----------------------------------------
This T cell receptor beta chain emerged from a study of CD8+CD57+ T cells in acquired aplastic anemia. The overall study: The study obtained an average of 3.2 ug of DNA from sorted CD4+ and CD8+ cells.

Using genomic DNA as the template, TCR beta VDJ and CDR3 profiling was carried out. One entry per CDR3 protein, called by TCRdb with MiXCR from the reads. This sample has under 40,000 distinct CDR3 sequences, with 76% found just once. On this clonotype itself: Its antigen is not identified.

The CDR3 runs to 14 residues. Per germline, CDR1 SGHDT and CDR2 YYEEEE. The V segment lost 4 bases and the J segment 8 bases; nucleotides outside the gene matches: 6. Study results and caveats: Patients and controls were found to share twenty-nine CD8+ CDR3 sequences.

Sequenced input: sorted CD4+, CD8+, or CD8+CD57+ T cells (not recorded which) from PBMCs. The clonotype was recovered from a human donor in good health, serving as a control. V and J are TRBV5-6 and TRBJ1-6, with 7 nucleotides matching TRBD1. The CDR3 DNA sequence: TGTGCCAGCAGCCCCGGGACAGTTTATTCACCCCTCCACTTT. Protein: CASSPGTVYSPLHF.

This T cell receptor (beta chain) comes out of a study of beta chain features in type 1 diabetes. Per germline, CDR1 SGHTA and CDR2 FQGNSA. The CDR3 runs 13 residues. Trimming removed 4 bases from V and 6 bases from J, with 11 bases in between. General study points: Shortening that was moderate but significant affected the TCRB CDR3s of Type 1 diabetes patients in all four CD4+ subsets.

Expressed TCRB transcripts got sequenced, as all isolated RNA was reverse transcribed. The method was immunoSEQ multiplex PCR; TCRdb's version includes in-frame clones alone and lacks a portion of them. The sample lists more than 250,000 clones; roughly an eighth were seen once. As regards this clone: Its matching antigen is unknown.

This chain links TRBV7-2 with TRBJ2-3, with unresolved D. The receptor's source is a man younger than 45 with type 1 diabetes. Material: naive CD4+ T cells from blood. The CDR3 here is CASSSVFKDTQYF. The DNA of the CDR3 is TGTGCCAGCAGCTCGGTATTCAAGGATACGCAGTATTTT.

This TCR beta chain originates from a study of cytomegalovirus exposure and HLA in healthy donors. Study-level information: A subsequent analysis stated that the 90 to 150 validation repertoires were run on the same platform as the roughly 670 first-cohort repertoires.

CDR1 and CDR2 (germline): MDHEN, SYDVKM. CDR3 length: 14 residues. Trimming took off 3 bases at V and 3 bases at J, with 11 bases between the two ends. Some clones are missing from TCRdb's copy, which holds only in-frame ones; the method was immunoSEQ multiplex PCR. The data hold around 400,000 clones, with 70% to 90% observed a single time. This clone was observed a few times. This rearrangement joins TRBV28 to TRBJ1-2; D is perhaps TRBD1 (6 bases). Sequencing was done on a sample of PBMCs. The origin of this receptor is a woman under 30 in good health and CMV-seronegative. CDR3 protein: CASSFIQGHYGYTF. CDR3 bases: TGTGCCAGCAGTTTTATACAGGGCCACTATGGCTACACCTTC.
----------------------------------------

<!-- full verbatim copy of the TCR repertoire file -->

This T cell receptor beta chain emerged from a study of CD8+CD57+ T cells in acquired aplastic anemia. The overall study: The study obtained an average of 3.2 ug of DNA from sorted CD4+ and CD8+ cells.

Using genomic DNA as the template, TCR beta VDJ and CDR3 profiling was carried out. One entry per CDR3 protein, called by TCRdb with MiXCR from the reads. This sample has under 40,000 distinct CDR3 sequences, with 76% found just once. On this clonotype itself: Its antigen is not identified.

The CDR3 runs to 14 residues. Per germline, CDR1 SGHDT and CDR2 YYEEEE. The V segment lost 4 bases and the J segment 8 bases; nucleotides outside the gene matches: 6. Study results and caveats: Patients and controls were found to share twenty-nine CD8+ CDR3 sequences.

Sequenced input: sorted CD4+, CD8+, or CD8+CD57+ T cells (not recorded which) from PBMCs. The clonotype was recovered from a human donor in good health, serving as a control. V and J are TRBV5-6 and TRBJ1-6, with 7 nucleotides matching TRBD1. The CDR3 DNA sequence: TGTGCCAGCAGCCCCGGGACAGTTTATTCACCCCTCCACTTT. Protein: CASSPGTVYSPLHF.

This T cell receptor (beta chain) comes out of a study of beta chain features in type 1 diabetes. Per germline, CDR1 SGHTA and CDR2 FQGNSA. The CDR3 runs 13 residues. Trimming removed 4 bases from V and 6 bases from J, with 11 bases in between. General study points: Shortening that was moderate but significant affected the TCRB CDR3s of Type 1 diabetes patients in all four CD4+ subsets.

Expressed TCRB transcripts got sequenced, as all isolated RNA was reverse transcribed. The method was immunoSEQ multiplex PCR; TCRdb's version includes in-frame clones alone and lacks a portion of them. The sample lists more than 250,000 clones; roughly an eighth were seen once. As regards this clone: Its matching antigen is unknown.

This chain links TRBV7-2 with TRBJ2-3, with unresolved D. The receptor's source is a man younger than 45 with type 1 diabetes. Material: naive CD4+ T cells from blood. The CDR3 here is CASSSVFKDTQYF. The DNA of the CDR3 is TGTGCCAGCAGCTCGGTATTCAAGGATACGCAGTATTTT.

This TCR beta chain originates from a study of cytomegalovirus exposure and HLA in healthy donors. Study-level information: A subsequent analysis stated that the 90 to 150 validation repertoires were run on the same platform as the roughly 670 first-cohort repertoires.

CDR1 and CDR2 (germline): MDHEN, SYDVKM. CDR3 length: 14 residues. Trimming took off 3 bases at V and 3 bases at J, with 11 bases between the two ends. Some clones are missing from TCRdb's copy, which holds only in-frame ones; the method was immunoSEQ multiplex PCR. The data hold around 400,000 clones, with 70% to 90% observed a single time. This clone was observed a few times. This rearrangement joins TRBV28 to TRBJ1-2; D is perhaps TRBD1 (6 bases). Sequencing was done on a sample of PBMCs. The origin of this receptor is a woman under 30 in good health and CMV-seronegative. CDR3 protein: CASSFIQGHYGYTF. CDR3 bases: TGTGCCAGCAGTTTTATACAGGGCCACTATGGCTACACCTTC.